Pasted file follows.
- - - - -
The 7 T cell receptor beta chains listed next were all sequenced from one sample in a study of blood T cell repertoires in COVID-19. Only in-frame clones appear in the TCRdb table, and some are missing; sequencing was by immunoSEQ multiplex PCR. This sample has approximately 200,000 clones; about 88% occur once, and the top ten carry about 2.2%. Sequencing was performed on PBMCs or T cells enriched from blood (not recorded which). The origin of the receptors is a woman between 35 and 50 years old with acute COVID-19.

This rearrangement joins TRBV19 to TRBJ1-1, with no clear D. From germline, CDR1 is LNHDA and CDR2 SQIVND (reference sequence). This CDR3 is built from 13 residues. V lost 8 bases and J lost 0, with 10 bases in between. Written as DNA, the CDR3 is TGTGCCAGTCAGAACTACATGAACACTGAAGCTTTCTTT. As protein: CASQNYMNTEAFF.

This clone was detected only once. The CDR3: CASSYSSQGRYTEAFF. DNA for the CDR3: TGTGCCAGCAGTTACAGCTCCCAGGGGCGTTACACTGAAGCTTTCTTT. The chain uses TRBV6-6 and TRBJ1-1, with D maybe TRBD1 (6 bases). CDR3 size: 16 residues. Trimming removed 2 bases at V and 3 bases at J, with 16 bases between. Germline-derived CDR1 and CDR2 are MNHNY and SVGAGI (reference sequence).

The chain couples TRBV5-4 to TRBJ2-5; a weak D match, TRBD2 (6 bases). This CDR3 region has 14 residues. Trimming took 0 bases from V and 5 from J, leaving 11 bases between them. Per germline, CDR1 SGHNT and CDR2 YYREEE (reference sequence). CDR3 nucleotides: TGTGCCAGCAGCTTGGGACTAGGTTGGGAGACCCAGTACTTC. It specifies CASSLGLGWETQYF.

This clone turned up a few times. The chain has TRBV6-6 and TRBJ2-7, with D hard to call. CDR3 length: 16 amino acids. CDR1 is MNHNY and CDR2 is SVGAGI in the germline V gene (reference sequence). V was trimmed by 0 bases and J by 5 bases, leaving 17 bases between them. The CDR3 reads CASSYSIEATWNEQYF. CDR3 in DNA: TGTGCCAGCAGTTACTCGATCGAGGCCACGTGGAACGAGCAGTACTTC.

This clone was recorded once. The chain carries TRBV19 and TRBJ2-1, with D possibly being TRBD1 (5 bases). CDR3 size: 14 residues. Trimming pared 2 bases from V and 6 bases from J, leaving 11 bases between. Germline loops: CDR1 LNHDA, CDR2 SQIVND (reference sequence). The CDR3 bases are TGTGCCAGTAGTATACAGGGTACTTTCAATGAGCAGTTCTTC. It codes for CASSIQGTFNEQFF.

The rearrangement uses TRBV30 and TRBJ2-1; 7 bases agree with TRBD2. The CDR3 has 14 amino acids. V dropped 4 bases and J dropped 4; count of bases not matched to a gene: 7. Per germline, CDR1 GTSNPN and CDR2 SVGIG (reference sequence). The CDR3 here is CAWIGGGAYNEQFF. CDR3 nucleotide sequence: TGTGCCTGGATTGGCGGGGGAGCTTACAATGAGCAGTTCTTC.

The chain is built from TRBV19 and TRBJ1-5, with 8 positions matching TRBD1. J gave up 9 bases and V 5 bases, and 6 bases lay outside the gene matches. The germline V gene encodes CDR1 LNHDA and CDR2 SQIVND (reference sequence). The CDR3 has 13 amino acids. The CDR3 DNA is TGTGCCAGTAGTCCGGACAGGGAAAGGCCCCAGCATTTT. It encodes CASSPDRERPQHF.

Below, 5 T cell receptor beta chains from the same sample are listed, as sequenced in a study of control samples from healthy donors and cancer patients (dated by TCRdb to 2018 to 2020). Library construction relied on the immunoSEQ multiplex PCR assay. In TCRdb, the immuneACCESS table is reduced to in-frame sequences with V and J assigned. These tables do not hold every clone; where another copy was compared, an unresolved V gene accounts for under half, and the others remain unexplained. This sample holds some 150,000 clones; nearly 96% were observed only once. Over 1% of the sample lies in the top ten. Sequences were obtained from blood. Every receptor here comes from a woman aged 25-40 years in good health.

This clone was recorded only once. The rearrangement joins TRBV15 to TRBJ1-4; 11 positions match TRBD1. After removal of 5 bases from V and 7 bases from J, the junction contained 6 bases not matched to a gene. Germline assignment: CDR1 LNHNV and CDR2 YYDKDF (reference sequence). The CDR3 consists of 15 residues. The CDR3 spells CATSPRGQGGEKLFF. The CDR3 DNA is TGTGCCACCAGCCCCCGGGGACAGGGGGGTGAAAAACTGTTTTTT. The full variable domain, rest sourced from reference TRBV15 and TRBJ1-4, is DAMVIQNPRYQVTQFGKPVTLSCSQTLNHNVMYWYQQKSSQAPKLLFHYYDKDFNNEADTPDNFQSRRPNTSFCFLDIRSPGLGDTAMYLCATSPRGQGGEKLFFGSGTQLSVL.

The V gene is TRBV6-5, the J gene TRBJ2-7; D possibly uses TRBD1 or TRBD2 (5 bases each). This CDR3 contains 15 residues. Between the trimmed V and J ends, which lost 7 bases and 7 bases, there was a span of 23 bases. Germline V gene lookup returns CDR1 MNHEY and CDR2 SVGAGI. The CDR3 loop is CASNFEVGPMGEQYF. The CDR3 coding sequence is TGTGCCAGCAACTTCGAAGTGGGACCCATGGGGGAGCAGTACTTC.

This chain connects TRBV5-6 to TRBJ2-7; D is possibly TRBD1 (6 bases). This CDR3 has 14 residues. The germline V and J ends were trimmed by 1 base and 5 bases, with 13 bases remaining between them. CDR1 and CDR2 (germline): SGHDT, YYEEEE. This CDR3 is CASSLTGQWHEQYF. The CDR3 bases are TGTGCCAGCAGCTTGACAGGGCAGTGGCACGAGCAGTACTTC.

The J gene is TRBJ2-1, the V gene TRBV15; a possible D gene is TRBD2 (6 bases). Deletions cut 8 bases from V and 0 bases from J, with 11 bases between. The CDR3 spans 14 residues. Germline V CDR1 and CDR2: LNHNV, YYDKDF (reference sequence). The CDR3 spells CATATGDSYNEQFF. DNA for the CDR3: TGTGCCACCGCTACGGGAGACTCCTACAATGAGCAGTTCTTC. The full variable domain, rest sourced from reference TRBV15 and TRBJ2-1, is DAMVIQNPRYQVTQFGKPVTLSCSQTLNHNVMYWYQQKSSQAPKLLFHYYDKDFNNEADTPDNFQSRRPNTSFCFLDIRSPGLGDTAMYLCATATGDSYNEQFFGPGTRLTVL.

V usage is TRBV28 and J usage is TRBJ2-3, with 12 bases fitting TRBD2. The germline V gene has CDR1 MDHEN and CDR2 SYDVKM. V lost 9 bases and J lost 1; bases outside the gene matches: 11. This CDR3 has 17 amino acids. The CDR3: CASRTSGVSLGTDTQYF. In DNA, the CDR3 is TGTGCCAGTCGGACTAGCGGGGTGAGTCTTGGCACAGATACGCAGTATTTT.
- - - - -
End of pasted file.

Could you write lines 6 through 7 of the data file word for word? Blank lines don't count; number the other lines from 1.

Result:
This clone was recorded once. The chain carries TRBV19 and TRBJ2-1, with D possibly being TRBD1 (5 bases). CDR3 size: 14 residues. Trimming pared 2 bases from V and 6 bases from J, leaving 11 bases between. Germline loops: CDR1 LNHDA, CDR2 SQIVND (reference sequence). The CDR3 bases are TGTGCCAGTAGTATACAGGGTACTTTCAATGAGCAGTTCTTC. It codes for CASSIQGTFNEQFF.

The rearrangement uses TRBV30 and TRBJ2-1; 7 bases agree with TRBD2. The CDR3 has 14 amino acids. V dropped 4 bases and J dropped 4; count of bases not matched to a gene: 7. Per germline, CDR1 GTSNPN and CDR2 SVGIG (reference sequence). The CDR3 here is CAWIGGGAYNEQFF. CDR3 nucleotide sequence: TGTGCCTGGATTGGCGGGGGAGCTTACAATGAGCAGTTCTTC.